Wednesday, May 17, 2006

The Sistine

A couple of years ago I came across an old issue of National Geographic in which they reported on the controversial restoration of the ceiling of the Sistine Chapel. The article fascinated me so much that I ended up reading the book, Michelangelo and the Pope's Ceiling by Ross King.

When I saw the Sistine back in 1985, the restoration had not even started, so while I was awed by the scope and majesty of the masterpiece, it was dark and covered with centuries of soot, varnish, and grime. You couldn't help but get the impression that Michelangelo was a tortured person with a dismal grasp on the use of color. And who could blame the man? Painting on his back for years?

Ha! I discovered in the King book that that's a myth. Michelangelo actually built an elaborate, moveable scaffolding that the restorers used as a model when building their own for the restoration. And his use of color...genius. Judging from photographs in The Sistine Chapel by Michael Hirst, the ceiling is ten times more breathtaking now.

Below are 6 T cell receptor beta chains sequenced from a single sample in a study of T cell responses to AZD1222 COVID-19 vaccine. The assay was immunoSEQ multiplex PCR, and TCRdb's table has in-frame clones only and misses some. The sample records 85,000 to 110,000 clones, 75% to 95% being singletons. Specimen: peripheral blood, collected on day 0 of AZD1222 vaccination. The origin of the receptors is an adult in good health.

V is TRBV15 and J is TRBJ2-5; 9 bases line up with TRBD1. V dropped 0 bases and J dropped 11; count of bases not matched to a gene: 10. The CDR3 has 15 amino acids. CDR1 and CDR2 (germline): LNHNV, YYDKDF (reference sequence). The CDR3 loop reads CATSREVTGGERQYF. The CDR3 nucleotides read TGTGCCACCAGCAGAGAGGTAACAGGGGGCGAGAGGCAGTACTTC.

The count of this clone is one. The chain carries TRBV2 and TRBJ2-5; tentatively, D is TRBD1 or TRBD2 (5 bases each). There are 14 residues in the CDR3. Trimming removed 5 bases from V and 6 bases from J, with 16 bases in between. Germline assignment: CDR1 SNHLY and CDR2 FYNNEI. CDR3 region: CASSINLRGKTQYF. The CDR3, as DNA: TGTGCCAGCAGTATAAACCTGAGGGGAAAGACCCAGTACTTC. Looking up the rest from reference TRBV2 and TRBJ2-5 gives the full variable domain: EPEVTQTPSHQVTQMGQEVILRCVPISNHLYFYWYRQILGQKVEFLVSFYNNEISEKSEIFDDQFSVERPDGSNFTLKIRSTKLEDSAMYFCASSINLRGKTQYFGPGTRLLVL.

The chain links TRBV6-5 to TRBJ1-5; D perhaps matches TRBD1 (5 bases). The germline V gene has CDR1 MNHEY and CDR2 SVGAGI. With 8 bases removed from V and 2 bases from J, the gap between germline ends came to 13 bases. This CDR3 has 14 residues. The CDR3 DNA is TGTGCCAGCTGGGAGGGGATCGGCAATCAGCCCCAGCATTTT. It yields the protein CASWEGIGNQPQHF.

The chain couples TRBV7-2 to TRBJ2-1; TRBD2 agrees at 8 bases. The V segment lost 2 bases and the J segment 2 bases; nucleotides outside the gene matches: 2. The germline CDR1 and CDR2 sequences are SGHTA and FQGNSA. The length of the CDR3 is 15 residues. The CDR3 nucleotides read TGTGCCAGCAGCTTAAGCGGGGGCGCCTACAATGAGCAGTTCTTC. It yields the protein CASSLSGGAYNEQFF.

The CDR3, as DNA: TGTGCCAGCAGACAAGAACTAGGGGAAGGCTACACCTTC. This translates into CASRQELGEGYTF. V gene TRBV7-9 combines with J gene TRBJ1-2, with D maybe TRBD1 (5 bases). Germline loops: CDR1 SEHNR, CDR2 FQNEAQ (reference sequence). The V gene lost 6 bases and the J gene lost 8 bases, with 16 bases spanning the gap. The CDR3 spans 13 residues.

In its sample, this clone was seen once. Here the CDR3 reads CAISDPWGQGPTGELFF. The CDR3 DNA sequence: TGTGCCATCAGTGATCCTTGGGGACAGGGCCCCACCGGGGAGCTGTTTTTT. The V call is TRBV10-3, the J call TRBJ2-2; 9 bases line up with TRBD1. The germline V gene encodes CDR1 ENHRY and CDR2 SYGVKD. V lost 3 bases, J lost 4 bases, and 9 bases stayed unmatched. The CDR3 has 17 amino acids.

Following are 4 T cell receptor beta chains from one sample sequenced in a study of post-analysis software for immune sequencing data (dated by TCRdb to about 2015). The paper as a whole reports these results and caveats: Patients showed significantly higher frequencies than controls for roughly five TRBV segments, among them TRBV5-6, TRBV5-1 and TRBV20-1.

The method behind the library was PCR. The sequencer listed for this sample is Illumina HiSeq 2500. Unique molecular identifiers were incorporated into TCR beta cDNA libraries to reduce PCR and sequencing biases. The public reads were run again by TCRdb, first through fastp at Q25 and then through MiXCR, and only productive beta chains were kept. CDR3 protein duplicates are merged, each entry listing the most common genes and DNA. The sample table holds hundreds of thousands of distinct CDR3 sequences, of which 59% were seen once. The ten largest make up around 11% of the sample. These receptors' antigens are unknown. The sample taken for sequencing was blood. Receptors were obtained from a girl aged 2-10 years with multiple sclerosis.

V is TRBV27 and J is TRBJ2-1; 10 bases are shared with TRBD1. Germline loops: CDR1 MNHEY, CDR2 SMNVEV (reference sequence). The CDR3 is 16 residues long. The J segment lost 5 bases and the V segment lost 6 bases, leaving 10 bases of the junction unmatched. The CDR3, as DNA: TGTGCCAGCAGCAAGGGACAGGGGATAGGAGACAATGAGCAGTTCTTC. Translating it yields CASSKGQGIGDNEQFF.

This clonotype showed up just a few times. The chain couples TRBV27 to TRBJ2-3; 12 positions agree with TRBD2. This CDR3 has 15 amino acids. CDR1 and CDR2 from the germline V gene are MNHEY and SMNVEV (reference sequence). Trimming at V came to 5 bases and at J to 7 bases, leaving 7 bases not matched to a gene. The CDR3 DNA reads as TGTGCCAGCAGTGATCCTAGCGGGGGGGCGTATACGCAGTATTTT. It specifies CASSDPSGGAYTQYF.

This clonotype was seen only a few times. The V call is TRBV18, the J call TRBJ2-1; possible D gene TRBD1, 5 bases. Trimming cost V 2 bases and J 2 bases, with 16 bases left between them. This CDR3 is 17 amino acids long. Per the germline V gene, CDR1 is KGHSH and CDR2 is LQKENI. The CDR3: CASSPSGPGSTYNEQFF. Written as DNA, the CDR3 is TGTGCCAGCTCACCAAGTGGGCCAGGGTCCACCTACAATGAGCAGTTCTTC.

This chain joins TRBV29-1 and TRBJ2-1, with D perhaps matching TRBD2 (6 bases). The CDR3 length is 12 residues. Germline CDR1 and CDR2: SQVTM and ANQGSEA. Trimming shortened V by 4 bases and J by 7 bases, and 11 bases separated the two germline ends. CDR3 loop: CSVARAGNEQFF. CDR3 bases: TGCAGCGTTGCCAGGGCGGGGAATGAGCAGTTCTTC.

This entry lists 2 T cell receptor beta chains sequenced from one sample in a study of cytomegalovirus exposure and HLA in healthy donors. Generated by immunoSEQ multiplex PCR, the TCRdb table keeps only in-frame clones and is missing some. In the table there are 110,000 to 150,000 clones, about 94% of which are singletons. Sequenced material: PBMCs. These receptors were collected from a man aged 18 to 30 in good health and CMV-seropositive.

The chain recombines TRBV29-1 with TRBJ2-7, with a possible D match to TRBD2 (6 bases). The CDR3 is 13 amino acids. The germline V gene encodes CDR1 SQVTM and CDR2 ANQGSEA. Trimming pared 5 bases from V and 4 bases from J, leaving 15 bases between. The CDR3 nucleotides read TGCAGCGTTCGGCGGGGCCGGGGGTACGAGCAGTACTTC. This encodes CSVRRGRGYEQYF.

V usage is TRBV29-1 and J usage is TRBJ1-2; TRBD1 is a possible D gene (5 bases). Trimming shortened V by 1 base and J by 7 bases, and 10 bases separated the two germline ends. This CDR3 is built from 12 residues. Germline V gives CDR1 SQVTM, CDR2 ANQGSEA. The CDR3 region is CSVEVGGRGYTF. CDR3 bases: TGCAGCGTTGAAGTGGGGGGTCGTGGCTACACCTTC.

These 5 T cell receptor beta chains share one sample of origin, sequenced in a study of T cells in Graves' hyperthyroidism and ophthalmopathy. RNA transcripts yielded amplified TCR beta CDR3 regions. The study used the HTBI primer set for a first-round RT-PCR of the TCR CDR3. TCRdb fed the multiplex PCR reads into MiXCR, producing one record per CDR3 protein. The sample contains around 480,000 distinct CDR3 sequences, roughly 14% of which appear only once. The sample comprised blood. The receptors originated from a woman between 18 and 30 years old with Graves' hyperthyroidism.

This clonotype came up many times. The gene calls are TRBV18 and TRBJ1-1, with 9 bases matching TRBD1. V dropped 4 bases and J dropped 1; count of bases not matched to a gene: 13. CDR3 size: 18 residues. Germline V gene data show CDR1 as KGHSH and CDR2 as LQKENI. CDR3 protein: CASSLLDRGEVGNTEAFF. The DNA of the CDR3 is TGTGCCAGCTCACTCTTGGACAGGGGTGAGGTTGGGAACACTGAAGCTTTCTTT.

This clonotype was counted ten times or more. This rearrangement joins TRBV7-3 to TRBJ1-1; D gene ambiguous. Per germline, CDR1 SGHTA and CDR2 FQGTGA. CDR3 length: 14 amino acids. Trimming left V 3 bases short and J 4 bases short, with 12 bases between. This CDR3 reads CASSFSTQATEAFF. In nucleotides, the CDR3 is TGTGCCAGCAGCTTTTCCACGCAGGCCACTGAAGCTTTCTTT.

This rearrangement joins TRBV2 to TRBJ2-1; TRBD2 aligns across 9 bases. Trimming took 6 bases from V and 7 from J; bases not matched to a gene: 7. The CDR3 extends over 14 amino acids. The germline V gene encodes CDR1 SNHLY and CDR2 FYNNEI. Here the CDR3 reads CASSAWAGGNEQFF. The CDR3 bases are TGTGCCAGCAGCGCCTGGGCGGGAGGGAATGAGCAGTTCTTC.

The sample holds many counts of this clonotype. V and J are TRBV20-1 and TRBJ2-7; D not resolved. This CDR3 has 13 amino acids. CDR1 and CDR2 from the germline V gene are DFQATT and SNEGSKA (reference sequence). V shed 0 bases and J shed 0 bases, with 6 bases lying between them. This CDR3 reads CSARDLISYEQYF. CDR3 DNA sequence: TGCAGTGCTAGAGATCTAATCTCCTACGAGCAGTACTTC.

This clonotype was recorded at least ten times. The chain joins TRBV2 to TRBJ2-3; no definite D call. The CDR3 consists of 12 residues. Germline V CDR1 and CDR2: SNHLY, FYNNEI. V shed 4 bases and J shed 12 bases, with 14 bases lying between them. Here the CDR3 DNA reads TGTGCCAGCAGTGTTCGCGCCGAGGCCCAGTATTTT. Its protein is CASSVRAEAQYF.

Here is one of my favorite areas even if the figure is so obviously a man's body with a woman's hairdo and dress. (Click on the title of this entry to see a bigger version of this picture.) But look at the color! It's gorgeous! And even more amazing is the fact that the ceiling was curved and was to be viewed from so far away, and yet Michelangelo managed to make the paintings look so real through his mastery of foreshortening. Oh, and did I mention that the art of fresco requires that you have to paint extremely fast while the fresh plaster is wet, because otherwise the pigment won't be absorbed and made permanent?

Ah, yeah. The man was amazing.

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